Israeli Prime Minister Benjamin Netanyahu secured a solid victory in the parliamentary elections held on Monday.
“Thank you,” he tweeted minutes after the exit polls were published.
With 37 seats in the exit polls, the Likud took the lead against its main rival Blue and White party led by political new-comer Benny Gantz.
However, in order to form a government, Netanyahu needs a 61-seat majority of the 120 seats in the parliament.
Exit polls showed he is one seat shy of this, leading the right-wing bloc with 60 seats. Any shift in the official results, expected in the coming days, has the potential of changing the picture completely.
“This shows the Israeli society is largely right-wing and that Blue and White did not succeed in creating an alternative,” said Eran Vigoda-Gadot, a professor of political science and governance at the University of Haifa.
“Gantz did not successfully position himself as counter-weight to a very dominant Netanyahu,” he added.
It was the third general election held in Israel within one year, after two previous ones yielded inconclusive results, causing a year-long political stalemate.
“The right wing in Israel rallied and came to the polls because they felt it was all or nothing,” Vigoda-Gadot told Xinhua.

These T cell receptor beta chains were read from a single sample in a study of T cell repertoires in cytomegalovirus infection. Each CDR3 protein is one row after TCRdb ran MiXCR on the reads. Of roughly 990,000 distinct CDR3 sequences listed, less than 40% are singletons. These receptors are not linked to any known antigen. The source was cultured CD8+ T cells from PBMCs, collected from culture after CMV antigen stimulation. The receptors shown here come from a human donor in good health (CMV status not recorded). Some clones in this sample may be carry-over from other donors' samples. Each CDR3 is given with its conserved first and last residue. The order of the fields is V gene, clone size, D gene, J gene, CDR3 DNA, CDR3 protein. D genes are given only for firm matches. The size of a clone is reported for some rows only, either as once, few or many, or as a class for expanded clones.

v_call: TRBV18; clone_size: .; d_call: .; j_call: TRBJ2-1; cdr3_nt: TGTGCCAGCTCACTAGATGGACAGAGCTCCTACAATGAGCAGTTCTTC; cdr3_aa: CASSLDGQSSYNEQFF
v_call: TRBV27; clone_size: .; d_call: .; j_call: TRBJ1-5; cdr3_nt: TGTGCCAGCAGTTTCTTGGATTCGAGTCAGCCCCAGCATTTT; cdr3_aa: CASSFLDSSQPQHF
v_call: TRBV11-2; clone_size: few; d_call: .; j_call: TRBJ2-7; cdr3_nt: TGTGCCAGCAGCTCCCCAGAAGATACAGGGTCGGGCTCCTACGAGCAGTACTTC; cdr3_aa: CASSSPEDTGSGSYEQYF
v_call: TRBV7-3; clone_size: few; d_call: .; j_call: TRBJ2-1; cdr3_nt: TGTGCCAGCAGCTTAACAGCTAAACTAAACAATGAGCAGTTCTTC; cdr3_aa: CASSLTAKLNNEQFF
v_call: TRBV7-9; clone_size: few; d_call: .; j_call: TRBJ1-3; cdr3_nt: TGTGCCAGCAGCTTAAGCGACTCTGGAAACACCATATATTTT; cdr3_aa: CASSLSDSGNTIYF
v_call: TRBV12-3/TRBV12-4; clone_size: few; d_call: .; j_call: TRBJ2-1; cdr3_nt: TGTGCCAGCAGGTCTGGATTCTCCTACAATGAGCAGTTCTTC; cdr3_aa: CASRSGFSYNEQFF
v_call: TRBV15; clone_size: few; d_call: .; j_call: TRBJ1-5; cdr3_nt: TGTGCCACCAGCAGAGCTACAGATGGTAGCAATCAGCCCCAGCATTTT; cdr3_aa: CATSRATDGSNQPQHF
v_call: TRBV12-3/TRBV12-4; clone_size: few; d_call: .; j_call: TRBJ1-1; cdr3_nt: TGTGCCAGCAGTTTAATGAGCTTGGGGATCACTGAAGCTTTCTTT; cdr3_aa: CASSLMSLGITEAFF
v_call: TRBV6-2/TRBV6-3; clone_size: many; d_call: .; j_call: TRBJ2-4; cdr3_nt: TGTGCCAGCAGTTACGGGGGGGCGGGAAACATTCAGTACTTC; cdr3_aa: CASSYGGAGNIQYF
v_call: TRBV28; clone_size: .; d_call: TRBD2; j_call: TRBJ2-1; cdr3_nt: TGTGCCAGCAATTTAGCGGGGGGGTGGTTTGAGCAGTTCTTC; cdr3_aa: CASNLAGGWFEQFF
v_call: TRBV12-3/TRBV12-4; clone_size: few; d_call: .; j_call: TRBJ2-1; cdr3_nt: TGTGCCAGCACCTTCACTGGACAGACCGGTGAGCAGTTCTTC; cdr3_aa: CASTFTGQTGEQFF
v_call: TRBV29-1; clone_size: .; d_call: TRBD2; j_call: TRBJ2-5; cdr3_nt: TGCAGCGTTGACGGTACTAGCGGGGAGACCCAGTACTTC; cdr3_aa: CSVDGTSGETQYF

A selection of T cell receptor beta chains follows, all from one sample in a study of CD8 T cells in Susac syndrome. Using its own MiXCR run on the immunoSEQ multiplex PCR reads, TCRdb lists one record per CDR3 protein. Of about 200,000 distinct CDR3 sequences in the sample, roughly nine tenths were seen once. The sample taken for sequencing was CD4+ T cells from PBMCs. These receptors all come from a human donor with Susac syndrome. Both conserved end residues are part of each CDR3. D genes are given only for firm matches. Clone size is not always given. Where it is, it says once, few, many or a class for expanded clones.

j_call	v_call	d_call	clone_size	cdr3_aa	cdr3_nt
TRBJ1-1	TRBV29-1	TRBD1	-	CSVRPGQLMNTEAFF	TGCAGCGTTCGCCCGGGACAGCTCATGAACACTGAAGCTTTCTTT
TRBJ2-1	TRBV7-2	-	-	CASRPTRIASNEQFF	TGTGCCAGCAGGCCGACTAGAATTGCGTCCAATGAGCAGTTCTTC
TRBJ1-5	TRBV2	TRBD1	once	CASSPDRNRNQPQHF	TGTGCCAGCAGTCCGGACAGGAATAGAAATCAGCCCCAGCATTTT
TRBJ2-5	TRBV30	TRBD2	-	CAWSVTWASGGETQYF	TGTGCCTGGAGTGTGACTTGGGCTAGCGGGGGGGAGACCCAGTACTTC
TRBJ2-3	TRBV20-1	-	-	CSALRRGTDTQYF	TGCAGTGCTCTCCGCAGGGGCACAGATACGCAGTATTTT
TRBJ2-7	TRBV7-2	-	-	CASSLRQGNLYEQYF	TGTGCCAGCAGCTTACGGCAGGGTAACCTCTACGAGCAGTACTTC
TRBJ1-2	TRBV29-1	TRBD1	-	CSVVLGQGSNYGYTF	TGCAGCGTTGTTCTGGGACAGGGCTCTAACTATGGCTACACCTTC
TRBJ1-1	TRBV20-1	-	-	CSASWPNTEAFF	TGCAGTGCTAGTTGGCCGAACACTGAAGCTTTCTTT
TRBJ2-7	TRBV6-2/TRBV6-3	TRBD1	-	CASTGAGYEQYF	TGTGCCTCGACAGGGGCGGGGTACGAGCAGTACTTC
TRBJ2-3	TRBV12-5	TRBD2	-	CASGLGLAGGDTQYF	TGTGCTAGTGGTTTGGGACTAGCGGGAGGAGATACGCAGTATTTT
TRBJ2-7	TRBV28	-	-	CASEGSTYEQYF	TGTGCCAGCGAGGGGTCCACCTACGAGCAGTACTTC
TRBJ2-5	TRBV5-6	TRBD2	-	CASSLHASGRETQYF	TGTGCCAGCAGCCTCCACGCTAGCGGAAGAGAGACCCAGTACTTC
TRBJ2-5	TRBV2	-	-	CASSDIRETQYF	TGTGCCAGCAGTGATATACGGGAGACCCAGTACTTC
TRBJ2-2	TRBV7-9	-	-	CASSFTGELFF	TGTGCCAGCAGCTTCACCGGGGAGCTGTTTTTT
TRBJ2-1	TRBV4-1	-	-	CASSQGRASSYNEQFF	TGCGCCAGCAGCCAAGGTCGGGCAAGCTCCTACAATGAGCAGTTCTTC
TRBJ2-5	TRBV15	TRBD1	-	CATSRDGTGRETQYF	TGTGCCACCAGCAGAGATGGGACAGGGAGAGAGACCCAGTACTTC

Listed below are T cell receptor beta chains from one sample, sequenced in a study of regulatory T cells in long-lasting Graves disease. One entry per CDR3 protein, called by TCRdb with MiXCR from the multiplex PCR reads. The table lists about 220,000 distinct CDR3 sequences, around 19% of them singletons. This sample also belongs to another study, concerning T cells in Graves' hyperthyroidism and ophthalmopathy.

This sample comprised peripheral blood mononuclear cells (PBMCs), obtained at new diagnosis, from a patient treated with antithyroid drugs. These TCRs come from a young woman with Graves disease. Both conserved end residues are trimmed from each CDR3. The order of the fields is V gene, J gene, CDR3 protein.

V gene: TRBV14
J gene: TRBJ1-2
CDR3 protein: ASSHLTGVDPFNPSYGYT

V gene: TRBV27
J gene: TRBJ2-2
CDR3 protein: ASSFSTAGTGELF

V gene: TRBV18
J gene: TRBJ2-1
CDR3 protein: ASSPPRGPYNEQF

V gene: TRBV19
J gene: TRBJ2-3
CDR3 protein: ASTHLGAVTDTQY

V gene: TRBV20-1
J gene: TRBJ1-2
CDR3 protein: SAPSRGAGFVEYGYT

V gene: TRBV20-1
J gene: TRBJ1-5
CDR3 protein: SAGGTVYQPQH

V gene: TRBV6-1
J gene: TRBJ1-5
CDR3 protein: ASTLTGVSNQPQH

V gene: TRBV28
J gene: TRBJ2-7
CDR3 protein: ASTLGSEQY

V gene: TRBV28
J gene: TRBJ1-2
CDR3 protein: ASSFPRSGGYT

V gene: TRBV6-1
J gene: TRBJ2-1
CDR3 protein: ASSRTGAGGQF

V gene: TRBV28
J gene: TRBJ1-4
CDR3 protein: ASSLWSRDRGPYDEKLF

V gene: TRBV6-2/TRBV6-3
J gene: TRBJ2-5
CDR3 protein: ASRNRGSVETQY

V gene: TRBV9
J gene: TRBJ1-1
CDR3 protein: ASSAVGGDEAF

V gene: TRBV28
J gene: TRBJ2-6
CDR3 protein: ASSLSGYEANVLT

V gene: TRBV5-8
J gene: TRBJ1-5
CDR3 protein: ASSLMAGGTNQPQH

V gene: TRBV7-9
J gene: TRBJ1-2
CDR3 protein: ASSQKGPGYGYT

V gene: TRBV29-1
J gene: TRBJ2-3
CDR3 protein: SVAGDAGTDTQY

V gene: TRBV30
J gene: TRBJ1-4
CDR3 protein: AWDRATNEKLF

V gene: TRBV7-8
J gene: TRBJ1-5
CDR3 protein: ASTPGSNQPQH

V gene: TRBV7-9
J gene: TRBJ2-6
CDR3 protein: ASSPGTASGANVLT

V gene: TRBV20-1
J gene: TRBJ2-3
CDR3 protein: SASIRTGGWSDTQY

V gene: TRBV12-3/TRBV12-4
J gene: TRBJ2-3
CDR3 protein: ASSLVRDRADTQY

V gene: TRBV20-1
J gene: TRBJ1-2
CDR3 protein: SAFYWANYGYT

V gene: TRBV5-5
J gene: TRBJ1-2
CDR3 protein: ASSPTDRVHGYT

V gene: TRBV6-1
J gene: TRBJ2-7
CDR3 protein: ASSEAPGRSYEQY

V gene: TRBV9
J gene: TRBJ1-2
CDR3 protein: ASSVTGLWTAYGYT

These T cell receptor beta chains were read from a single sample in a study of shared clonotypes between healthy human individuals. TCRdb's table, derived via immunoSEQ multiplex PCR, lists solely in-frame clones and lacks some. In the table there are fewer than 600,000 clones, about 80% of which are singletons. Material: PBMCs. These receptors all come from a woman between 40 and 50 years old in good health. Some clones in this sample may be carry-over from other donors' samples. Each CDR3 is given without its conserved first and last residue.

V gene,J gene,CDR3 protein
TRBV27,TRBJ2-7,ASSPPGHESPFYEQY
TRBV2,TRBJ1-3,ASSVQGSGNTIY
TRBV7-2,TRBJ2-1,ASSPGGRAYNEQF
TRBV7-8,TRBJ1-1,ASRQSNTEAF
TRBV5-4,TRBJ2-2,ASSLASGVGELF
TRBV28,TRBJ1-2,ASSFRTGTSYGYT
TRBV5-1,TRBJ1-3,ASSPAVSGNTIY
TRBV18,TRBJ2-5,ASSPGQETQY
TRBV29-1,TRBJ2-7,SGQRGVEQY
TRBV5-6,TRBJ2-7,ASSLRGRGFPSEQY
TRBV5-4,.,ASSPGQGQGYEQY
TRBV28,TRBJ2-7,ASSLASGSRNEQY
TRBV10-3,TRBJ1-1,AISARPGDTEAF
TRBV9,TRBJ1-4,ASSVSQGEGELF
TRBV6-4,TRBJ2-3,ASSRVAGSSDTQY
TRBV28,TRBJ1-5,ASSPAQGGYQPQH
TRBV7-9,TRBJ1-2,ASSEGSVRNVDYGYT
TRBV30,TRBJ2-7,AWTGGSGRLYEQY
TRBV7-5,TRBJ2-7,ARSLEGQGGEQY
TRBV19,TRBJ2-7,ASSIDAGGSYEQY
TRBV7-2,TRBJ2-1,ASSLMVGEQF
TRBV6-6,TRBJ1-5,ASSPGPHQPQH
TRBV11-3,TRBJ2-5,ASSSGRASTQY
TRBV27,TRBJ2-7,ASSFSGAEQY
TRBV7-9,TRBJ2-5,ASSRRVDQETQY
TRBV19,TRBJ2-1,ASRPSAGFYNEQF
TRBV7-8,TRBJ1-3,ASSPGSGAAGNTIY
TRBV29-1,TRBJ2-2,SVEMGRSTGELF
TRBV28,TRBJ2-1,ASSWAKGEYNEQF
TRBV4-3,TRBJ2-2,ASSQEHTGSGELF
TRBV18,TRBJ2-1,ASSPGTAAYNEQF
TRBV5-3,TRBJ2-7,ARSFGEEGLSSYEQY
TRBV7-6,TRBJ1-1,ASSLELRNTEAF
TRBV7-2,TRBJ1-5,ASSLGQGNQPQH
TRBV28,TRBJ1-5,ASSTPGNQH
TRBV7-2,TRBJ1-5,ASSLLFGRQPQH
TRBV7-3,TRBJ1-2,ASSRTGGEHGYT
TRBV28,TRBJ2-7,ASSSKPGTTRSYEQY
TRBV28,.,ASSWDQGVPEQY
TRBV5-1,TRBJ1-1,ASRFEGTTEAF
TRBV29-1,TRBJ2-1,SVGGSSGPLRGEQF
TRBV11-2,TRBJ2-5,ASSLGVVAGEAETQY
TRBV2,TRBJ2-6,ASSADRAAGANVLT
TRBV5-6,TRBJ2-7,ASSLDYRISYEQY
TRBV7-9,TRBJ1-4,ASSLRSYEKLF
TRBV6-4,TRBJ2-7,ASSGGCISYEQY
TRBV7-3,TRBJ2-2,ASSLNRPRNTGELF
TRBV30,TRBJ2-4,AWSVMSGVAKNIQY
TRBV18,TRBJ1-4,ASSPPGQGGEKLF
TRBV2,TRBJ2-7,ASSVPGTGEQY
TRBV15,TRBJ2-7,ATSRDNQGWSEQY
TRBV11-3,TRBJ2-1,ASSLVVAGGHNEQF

Voter turnout was unexpectedly high, in contrast with the projected voter fatigue as Israelis headed to the polls for the third time. According to the Central Elections Committee, it was the highest turnout numbers in Israel since 1999.
As Israel’s longest serving prime minister, Netanyahu’s last few years in office have been marred by scandal and alleged corruption. In two weeks’ time, he will make his first court appearance as a defendant indicted for fraud, breach of trust and bribery.
Netanyahu’s opponents say he wants to use his service as prime minister to avoid a conviction in the courts as he may find other legal ways to circumvent the courts if secures a majority in the parliament.
It is worth noting that although it is still unclear whether Netanyahu will be able to seize the majority, chances for another election seem slim.
“There will not be a fourth election, as Netanyahu will probably be able to find one person to form a government,” said Jonathan Rynhold, a professor with the political science department at the Bar Ilan University.
Still hanging in the balance is Avigdor Lieberman, the kingmaker who has not committed his seats to any side, as exit polls show he gained 6-8 seats.
Once Netanyahu’s ally and a staunch right-winger, Lieberman has taken a turn to the center by saying he refuses to sit with Jewish Orthodox parties that are Netanyahu’s main allies.
Official final results are expected to be released early Tuesday morning, before President Reuven Rivlin will choose a candidate for prime minister according to the number of recommendations from the party leaders.
This is usually bestowed upon the head of the largest party who has six weeks to form a coalition.
If the candidate is unsuccessful, another candidate will have 28 days to attempt to form a government. Should that fail, Israel will head to elections once again.
Source: by Keren Setton /Xinhua